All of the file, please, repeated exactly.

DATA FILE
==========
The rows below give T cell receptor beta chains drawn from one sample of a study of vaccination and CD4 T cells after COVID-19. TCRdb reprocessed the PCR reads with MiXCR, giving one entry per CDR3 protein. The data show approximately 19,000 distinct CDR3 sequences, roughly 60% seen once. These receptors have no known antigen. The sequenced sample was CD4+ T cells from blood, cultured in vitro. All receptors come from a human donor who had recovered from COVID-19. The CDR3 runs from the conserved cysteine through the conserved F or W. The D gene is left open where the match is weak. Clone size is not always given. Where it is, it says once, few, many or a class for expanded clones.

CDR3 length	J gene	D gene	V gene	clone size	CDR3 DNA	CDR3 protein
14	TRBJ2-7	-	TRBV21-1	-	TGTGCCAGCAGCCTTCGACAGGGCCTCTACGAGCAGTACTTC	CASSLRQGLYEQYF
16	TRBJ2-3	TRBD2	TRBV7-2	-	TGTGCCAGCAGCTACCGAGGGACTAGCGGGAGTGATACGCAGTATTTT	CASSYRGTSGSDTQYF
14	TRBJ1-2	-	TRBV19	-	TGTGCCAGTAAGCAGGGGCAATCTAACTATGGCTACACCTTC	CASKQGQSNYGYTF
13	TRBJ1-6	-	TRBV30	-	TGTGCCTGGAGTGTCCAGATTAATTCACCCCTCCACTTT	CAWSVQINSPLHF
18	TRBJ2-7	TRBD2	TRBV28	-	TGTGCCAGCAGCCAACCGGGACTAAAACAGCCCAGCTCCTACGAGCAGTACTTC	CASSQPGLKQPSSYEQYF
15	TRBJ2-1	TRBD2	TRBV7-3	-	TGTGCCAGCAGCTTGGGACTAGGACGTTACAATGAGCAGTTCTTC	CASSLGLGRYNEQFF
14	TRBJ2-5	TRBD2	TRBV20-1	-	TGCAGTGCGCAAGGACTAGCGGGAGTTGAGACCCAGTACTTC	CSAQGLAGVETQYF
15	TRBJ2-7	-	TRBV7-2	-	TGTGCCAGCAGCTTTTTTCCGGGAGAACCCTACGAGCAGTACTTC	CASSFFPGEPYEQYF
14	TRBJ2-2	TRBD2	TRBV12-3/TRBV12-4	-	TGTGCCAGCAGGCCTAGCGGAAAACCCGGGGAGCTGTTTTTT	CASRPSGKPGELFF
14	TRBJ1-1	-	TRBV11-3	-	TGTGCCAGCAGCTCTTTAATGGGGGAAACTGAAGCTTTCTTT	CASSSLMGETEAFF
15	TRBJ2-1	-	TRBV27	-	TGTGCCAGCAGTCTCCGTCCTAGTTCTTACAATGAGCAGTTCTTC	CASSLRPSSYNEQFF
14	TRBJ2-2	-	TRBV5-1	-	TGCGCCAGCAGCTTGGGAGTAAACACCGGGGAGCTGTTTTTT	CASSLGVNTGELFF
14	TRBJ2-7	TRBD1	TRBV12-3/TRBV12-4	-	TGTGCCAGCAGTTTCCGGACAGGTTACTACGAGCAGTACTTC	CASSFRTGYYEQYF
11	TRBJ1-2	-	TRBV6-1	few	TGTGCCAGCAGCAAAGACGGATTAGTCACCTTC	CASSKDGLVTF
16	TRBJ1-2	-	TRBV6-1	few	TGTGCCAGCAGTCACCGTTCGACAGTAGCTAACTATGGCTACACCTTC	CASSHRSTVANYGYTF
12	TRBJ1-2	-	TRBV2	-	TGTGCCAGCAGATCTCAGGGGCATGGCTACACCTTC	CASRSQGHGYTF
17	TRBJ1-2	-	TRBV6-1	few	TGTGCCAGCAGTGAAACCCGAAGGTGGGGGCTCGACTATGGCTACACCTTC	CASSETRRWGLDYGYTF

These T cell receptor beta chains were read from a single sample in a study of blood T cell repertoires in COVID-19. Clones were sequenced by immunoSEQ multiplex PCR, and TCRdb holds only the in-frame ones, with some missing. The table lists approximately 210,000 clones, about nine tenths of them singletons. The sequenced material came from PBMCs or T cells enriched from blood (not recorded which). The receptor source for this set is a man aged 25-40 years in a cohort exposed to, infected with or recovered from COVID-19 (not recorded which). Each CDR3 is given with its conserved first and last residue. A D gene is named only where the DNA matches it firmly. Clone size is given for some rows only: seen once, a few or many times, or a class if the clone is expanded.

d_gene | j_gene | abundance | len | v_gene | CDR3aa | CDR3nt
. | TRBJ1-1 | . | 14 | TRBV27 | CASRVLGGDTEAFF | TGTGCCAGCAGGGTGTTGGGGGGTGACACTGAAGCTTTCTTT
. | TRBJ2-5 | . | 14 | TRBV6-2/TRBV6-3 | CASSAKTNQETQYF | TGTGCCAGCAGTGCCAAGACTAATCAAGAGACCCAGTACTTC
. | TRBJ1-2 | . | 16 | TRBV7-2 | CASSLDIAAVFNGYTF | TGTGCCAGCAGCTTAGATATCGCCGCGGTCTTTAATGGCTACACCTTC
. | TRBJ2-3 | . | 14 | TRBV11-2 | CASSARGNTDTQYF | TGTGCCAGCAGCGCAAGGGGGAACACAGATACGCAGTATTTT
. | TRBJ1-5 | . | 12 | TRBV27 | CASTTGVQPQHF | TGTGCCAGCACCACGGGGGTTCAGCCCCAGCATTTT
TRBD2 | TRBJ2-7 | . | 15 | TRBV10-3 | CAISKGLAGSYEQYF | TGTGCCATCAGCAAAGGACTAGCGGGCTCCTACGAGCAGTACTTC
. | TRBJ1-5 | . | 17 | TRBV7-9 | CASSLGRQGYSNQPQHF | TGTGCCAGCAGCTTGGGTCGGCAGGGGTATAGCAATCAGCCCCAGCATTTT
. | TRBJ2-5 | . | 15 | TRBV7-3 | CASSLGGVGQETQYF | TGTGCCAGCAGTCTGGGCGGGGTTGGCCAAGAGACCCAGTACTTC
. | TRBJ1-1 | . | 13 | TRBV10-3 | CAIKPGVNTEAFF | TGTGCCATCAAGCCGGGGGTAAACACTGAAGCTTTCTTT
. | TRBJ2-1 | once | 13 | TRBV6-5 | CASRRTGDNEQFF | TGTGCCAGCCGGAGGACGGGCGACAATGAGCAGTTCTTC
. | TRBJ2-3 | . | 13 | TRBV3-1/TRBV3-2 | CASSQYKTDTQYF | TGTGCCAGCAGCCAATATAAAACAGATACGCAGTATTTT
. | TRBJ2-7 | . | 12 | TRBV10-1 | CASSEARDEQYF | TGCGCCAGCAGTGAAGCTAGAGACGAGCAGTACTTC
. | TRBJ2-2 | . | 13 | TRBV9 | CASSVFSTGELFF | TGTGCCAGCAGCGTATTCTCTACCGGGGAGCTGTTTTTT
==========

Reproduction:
The rows below give T cell receptor beta chains drawn from one sample of a study of vaccination and CD4 T cells after COVID-19. TCRdb reprocessed the PCR reads with MiXCR, giving one entry per CDR3 protein. The data show approximately 19,000 distinct CDR3 sequences, roughly 60% seen once. These receptors have no known antigen. The sequenced sample was CD4+ T cells from blood, cultured in vitro. All receptors come from a human donor who had recovered from COVID-19. The CDR3 runs from the conserved cysteine through the conserved F or W. The D gene is left open where the match is weak. Clone size is not always given. Where it is, it says once, few, many or a class for expanded clones.

CDR3 length	J gene	D gene	V gene	clone size	CDR3 DNA	CDR3 protein
14	TRBJ2-7	-	TRBV21-1	-	TGTGCCAGCAGCCTTCGACAGGGCCTCTACGAGCAGTACTTC	CASSLRQGLYEQYF
16	TRBJ2-3	TRBD2	TRBV7-2	-	TGTGCCAGCAGCTACCGAGGGACTAGCGGGAGTGATACGCAGTATTTT	CASSYRGTSGSDTQYF
14	TRBJ1-2	-	TRBV19	-	TGTGCCAGTAAGCAGGGGCAATCTAACTATGGCTACACCTTC	CASKQGQSNYGYTF
13	TRBJ1-6	-	TRBV30	-	TGTGCCTGGAGTGTCCAGATTAATTCACCCCTCCACTTT	CAWSVQINSPLHF
18	TRBJ2-7	TRBD2	TRBV28	-	TGTGCCAGCAGCCAACCGGGACTAAAACAGCCCAGCTCCTACGAGCAGTACTTC	CASSQPGLKQPSSYEQYF
15	TRBJ2-1	TRBD2	TRBV7-3	-	TGTGCCAGCAGCTTGGGACTAGGACGTTACAATGAGCAGTTCTTC	CASSLGLGRYNEQFF
14	TRBJ2-5	TRBD2	TRBV20-1	-	TGCAGTGCGCAAGGACTAGCGGGAGTTGAGACCCAGTACTTC	CSAQGLAGVETQYF
15	TRBJ2-7	-	TRBV7-2	-	TGTGCCAGCAGCTTTTTTCCGGGAGAACCCTACGAGCAGTACTTC	CASSFFPGEPYEQYF
14	TRBJ2-2	TRBD2	TRBV12-3/TRBV12-4	-	TGTGCCAGCAGGCCTAGCGGAAAACCCGGGGAGCTGTTTTTT	CASRPSGKPGELFF
14	TRBJ1-1	-	TRBV11-3	-	TGTGCCAGCAGCTCTTTAATGGGGGAAACTGAAGCTTTCTTT	CASSSLMGETEAFF
15	TRBJ2-1	-	TRBV27	-	TGTGCCAGCAGTCTCCGTCCTAGTTCTTACAATGAGCAGTTCTTC	CASSLRPSSYNEQFF
14	TRBJ2-2	-	TRBV5-1	-	TGCGCCAGCAGCTTGGGAGTAAACACCGGGGAGCTGTTTTTT	CASSLGVNTGELFF
14	TRBJ2-7	TRBD1	TRBV12-3/TRBV12-4	-	TGTGCCAGCAGTTTCCGGACAGGTTACTACGAGCAGTACTTC	CASSFRTGYYEQYF
11	TRBJ1-2	-	TRBV6-1	few	TGTGCCAGCAGCAAAGACGGATTAGTCACCTTC	CASSKDGLVTF
16	TRBJ1-2	-	TRBV6-1	few	TGTGCCAGCAGTCACCGTTCGACAGTAGCTAACTATGGCTACACCTTC	CASSHRSTVANYGYTF
12	TRBJ1-2	-	TRBV2	-	TGTGCCAGCAGATCTCAGGGGCATGGCTACACCTTC	CASRSQGHGYTF
17	TRBJ1-2	-	TRBV6-1	few	TGTGCCAGCAGTGAAACCCGAAGGTGGGGGCTCGACTATGGCTACACCTTC	CASSETRRWGLDYGYTF

These T cell receptor beta chains were read from a single sample in a study of blood T cell repertoires in COVID-19. Clones were sequenced by immunoSEQ multiplex PCR, and TCRdb holds only the in-frame ones, with some missing. The table lists approximately 210,000 clones, about nine tenths of them singletons. The sequenced material came from PBMCs or T cells enriched from blood (not recorded which). The receptor source for this set is a man aged 25-40 years in a cohort exposed to, infected with or recovered from COVID-19 (not recorded which). Each CDR3 is given with its conserved first and last residue. A D gene is named only where the DNA matches it firmly. Clone size is given for some rows only: seen once, a few or many times, or a class if the clone is expanded.

d_gene | j_gene | abundance | len | v_gene | CDR3aa | CDR3nt
. | TRBJ1-1 | . | 14 | TRBV27 | CASRVLGGDTEAFF | TGTGCCAGCAGGGTGTTGGGGGGTGACACTGAAGCTTTCTTT
. | TRBJ2-5 | . | 14 | TRBV6-2/TRBV6-3 | CASSAKTNQETQYF | TGTGCCAGCAGTGCCAAGACTAATCAAGAGACCCAGTACTTC
. | TRBJ1-2 | . | 16 | TRBV7-2 | CASSLDIAAVFNGYTF | TGTGCCAGCAGCTTAGATATCGCCGCGGTCTTTAATGGCTACACCTTC
. | TRBJ2-3 | . | 14 | TRBV11-2 | CASSARGNTDTQYF | TGTGCCAGCAGCGCAAGGGGGAACACAGATACGCAGTATTTT
. | TRBJ1-5 | . | 12 | TRBV27 | CASTTGVQPQHF | TGTGCCAGCACCACGGGGGTTCAGCCCCAGCATTTT
TRBD2 | TRBJ2-7 | . | 15 | TRBV10-3 | CAISKGLAGSYEQYF | TGTGCCATCAGCAAAGGACTAGCGGGCTCCTACGAGCAGTACTTC
. | TRBJ1-5 | . | 17 | TRBV7-9 | CASSLGRQGYSNQPQHF | TGTGCCAGCAGCTTGGGTCGGCAGGGGTATAGCAATCAGCCCCAGCATTTT
. | TRBJ2-5 | . | 15 | TRBV7-3 | CASSLGGVGQETQYF | TGTGCCAGCAGTCTGGGCGGGGTTGGCCAAGAGACCCAGTACTTC
. | TRBJ1-1 | . | 13 | TRBV10-3 | CAIKPGVNTEAFF | TGTGCCATCAAGCCGGGGGTAAACACTGAAGCTTTCTTT
. | TRBJ2-1 | once | 13 | TRBV6-5 | CASRRTGDNEQFF | TGTGCCAGCCGGAGGACGGGCGACAATGAGCAGTTCTTC
. | TRBJ2-3 | . | 13 | TRBV3-1/TRBV3-2 | CASSQYKTDTQYF | TGTGCCAGCAGCCAATATAAAACAGATACGCAGTATTTT
. | TRBJ2-7 | . | 12 | TRBV10-1 | CASSEARDEQYF | TGCGCCAGCAGTGAAGCTAGAGACGAGCAGTACTTC
. | TRBJ2-2 | . | 13 | TRBV9 | CASSVFSTGELFF | TGTGCCAGCAGCGTATTCTCTACCGGGGAGCTGTTTTTT